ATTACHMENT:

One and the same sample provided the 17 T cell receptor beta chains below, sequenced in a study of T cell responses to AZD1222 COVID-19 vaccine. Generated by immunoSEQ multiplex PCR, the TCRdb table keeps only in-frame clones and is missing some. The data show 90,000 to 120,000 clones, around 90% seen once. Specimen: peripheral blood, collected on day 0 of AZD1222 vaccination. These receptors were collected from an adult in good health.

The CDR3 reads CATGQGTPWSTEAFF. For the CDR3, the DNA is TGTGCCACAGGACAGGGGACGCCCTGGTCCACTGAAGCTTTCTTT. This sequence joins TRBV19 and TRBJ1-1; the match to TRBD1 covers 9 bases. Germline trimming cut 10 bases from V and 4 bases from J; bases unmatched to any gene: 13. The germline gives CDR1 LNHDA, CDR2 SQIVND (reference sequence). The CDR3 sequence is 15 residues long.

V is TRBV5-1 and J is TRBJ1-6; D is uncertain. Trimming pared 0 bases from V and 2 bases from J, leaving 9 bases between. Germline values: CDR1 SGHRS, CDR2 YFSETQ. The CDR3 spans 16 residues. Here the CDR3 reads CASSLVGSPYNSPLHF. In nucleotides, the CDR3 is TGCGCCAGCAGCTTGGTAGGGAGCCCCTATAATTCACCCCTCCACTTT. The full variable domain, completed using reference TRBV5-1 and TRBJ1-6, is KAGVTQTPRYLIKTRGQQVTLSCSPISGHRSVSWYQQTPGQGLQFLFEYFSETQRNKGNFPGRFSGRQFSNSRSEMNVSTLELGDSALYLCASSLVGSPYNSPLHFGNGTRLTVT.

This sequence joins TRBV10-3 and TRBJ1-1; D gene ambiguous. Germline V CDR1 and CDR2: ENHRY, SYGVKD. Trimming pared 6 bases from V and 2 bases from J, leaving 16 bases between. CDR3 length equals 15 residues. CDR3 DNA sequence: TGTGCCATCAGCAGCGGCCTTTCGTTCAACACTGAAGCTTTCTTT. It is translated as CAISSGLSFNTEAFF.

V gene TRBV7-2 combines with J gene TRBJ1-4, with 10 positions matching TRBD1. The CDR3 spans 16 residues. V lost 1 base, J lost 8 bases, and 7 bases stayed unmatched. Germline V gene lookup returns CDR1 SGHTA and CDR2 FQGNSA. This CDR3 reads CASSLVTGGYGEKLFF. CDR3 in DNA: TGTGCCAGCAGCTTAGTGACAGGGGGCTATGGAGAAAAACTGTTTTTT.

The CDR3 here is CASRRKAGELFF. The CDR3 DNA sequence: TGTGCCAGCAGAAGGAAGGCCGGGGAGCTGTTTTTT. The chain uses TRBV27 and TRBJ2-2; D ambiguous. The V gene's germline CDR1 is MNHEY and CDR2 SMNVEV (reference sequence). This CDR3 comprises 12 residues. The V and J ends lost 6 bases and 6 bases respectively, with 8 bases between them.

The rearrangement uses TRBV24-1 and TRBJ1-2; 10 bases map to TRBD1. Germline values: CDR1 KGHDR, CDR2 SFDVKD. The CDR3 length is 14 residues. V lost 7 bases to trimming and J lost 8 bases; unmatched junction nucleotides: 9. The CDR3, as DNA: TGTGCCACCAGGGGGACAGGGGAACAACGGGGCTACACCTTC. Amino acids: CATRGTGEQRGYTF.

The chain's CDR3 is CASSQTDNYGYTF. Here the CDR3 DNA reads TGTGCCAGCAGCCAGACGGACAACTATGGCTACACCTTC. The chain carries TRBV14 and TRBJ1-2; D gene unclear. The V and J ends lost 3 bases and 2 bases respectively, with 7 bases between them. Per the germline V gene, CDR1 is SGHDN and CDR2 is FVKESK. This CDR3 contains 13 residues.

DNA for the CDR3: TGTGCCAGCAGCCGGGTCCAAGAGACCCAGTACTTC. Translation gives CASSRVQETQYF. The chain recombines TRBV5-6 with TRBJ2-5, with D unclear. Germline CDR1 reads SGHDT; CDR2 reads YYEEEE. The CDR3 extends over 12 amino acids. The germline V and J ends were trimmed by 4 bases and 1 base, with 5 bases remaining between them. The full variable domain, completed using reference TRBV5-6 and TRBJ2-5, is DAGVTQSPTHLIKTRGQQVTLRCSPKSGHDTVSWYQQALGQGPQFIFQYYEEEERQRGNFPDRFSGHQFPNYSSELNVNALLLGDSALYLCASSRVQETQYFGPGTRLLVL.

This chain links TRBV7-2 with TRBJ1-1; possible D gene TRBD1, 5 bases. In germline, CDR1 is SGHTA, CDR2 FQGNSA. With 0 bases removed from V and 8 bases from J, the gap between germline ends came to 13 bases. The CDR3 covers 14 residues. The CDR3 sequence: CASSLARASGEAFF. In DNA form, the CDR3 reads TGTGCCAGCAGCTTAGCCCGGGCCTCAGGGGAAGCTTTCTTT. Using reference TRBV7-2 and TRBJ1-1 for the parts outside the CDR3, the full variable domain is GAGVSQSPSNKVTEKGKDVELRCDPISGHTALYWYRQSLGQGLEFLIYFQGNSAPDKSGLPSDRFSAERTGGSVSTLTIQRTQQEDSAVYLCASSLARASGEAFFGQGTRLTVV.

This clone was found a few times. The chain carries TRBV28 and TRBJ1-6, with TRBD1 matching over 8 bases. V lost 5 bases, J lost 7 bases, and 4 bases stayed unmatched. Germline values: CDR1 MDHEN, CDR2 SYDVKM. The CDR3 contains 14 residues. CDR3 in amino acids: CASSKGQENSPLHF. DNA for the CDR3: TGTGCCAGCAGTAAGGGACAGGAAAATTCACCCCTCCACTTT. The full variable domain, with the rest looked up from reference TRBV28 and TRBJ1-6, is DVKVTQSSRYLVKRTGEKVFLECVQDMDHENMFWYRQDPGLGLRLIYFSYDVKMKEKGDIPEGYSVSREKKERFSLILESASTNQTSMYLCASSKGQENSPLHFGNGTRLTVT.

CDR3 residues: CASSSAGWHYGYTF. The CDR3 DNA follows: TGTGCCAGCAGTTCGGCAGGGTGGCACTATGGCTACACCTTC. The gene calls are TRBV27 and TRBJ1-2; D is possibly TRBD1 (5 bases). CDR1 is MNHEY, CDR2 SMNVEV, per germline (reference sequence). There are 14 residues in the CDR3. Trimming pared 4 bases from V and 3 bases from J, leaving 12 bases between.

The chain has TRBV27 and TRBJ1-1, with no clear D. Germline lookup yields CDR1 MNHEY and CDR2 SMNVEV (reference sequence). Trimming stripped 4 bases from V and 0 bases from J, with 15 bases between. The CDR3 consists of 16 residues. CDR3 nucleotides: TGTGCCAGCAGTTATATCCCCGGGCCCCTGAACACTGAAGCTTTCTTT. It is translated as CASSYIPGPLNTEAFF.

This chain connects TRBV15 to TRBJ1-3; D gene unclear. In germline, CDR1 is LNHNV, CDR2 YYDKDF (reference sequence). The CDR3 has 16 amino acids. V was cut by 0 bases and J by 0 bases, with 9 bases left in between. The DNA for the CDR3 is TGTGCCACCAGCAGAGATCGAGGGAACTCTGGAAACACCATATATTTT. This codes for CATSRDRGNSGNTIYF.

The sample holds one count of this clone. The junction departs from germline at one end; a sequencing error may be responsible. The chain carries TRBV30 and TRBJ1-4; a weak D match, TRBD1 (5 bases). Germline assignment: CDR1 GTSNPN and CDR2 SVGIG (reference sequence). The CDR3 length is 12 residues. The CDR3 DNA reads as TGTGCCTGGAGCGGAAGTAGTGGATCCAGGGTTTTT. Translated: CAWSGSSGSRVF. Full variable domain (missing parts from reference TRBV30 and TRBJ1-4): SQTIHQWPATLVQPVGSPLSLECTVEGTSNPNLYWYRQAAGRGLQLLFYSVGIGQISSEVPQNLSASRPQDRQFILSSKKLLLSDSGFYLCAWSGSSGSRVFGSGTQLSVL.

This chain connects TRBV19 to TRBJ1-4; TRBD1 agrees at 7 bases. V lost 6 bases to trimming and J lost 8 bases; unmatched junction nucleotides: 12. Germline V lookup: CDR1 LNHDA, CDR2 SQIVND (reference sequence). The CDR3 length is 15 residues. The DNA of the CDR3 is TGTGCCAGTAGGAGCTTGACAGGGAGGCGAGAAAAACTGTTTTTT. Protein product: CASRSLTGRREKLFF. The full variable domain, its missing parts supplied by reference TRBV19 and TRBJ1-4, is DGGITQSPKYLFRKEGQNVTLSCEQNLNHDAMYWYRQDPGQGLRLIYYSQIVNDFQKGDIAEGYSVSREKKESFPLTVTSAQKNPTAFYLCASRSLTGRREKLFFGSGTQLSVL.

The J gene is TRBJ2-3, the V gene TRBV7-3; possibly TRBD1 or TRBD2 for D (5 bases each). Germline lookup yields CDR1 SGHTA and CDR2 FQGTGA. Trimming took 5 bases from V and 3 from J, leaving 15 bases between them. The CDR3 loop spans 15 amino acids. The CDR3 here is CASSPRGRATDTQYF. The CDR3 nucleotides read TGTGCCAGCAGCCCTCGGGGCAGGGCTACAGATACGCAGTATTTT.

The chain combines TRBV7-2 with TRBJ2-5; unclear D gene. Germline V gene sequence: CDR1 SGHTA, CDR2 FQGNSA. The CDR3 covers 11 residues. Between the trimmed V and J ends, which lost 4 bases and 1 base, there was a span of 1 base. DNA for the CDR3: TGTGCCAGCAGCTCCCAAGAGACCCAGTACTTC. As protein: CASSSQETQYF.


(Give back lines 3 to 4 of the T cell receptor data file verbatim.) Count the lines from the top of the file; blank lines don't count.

V is TRBV5-1 and J is TRBJ1-6; D is uncertain. Trimming pared 0 bases from V and 2 bases from J, leaving 9 bases between. Germline values: CDR1 SGHRS, CDR2 YFSETQ. The CDR3 spans 16 residues. Here the CDR3 reads CASSLVGSPYNSPLHF. In nucleotides, the CDR3 is TGCGCCAGCAGCTTGGTAGGGAGCCCCTATAATTCACCCCTCCACTTT. The full variable domain, completed using reference TRBV5-1 and TRBJ1-6, is KAGVTQTPRYLIKTRGQQVTLSCSPISGHRSVSWYQQTPGQGLQFLFEYFSETQRNKGNFPGRFSGRQFSNSRSEMNVSTLELGDSALYLCASSLVGSPYNSPLHFGNGTRLTVT.

This sequence joins TRBV10-3 and TRBJ1-1; D gene ambiguous. Germline V CDR1 and CDR2: ENHRY, SYGVKD. Trimming pared 6 bases from V and 2 bases from J, leaving 16 bases between. CDR3 length equals 15 residues. CDR3 DNA sequence: TGTGCCATCAGCAGCGGCCTTTCGTTCAACACTGAAGCTTTCTTT. It is translated as CAISSGLSFNTEAFF.